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Procesador Intel Core i7 de cuatro núcleos a 2.2 GHz (Turbo Boost hasta 3.4 GHz), 2.5 GHz (Turbo Boost hasta 3.7 GHz) o 2.8 GHz (Turbo Boost hasta 4.0 GHz) con 6 MB de caché L3 compartida.

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kernel_task takes up 500% of my CPU when plugging in external monitor

Since I plugged in an external monitor (via thunderbolt) my kernel_task ramps up to 500% and can’t do much on my MBP.

I researched a lot online and did the following:

  • Disabled Energy Saver - Automatic Graphics Switching on both Battery and Power Adapter mode
  • Disabled Spotlight indexing for specific types of content and also added folders like “/System” in the Privacy settings
  • Reset the System Management Controller (SMC)
  • Performed the Apple Diagnostics test (ADT - some older websites called it the Apple Hardware Test - AHT) and had no issues come from that.
  • I also use Google Drive’s “Backup and Sync” and do lots of web development with `node_modules` folders, that can have 10s of thousands of small files which I think results in CPU churn. I’ve disabled it now.
  • Shut down the computer and turned it back on. Still get same issues with the external monitor.

Now with no external monitor plugged in, every once and a while the kernel_task rises up to 300% and sometimes rarely to 500%. I’m curious if it is a software thing or a hardware thing. To me it seems more like a software thing.

I use VS Code for programming which can have a lot of background tasks, same with using node/npm which can probably be doing lots in the background. I also run iStat v6.30, and sadly I have only 21 GB of free space on my HDD (out of 500 GB…). Often I also have Slack open, and I know that’s a web app using Electron to run as a desktop application, which can be notorious for performance.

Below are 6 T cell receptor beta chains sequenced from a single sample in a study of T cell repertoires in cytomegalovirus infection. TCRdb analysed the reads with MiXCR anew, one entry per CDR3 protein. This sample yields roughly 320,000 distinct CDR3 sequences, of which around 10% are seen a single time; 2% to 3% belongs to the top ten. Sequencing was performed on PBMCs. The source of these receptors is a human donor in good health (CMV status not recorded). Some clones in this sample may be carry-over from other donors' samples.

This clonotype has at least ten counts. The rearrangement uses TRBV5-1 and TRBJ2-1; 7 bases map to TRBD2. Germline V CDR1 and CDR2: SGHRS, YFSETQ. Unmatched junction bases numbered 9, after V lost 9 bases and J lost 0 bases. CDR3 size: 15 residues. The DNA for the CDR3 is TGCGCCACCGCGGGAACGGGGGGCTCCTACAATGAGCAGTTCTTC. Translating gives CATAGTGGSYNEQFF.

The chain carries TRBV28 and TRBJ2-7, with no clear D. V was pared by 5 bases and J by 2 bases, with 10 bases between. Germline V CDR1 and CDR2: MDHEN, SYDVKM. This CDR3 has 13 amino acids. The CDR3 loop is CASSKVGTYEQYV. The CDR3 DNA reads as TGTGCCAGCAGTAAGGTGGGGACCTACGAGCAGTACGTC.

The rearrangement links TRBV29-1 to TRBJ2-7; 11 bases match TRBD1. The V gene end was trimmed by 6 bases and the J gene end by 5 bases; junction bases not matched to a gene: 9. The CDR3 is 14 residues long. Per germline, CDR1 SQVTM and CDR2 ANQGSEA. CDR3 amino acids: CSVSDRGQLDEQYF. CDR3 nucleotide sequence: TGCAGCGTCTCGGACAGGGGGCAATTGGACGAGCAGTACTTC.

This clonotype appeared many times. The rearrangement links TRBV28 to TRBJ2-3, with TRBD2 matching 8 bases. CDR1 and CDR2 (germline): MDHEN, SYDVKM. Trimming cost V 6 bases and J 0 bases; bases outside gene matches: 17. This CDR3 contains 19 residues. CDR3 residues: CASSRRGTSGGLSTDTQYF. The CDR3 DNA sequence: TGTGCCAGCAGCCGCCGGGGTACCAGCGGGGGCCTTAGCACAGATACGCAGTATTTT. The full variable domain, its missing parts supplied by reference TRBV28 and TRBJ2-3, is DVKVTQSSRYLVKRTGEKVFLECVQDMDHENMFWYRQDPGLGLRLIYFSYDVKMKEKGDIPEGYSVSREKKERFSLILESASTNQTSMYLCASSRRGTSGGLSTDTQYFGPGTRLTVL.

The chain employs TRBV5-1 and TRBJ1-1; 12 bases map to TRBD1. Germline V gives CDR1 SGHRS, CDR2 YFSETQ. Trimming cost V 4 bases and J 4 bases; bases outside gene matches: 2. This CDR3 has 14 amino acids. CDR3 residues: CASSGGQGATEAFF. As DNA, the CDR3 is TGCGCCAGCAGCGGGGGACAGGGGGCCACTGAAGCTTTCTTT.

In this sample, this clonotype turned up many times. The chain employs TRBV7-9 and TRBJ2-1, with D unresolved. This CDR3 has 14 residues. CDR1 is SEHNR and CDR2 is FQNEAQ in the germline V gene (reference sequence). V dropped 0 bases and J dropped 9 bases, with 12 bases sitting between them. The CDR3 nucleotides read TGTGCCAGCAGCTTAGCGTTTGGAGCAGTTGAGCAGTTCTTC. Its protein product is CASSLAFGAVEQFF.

Often the fans can run high as well. I often suspect it is either due to the VS Code/npm/node/Slack thing, or kernel_task, or maybe something else I’m unaware about.

When checking memory usage via iStat, I can see that kernel_task is using 1.61 GB (oof, Firefox is using 6.36 GB).

Things I haven’t tried yet:

  • Cleaning out more free space from HDD
  • Using plain HDMI cable into the HDMI cable port
  • Taking MBP apart and cleaning any potential dust

Has anyone had similar experience with this issue and how to address it?

OS: 10.13.6

Processor: 2.5 GHz Intel Core i7

Memory: 16 GB 1600 MHz DDR3

Graphics: AMD Radeon R9 M370X 2048 MB, Intel Iris Pro 1536 MB

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Hi - I have the same problem. Have a MacBook Pro mid 2015. It works fine with no external monitor connected. When external monitor is connected, kernel_task often runs to 500 % CPU (how can that be?). The whole Mac slows down to an almost standstill, and the fans sound like an early WWII fighter plane. Have you had much luck finding out what solves this? JP

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Try this: Unplug your monitor from the AC outlet now plug in the display only into your Mac. Does that work OK then?

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Guys I'm also facing the same issue with my Macbook Pro Mid 2015. Could you please let me know if you guys were able to find the solution for this before.

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@Vishal Kalia - The issue is a damaged thunderbolt port chip on the logic board.

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@danj hiya Dan, not sure if it is the Thunderbolt, but I still haven’t tested it (lack equipment and ability). I have an additional issue where iPad or iPhone plugged in via USB can sustain a connection (the trust dialog opens and closes sporadically ). There’s definitely something wrong hardware wise and I fear it’s related to the motherboard.

@jonpp @Vishal Kalia do you have the same issue I have with USB as well?

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What helped me to solve the probem is to disable completely the Bridge Thunderbolt settings in the network configurations. I had issues for more than 4 months, disabling it brought back my mac pro 2015 to a new life.

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This was the solution for me! I literally created account to thank you ! Thanks :)

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I created an account to thank you as well. this worked 100% i spent weeks trying to figure this out.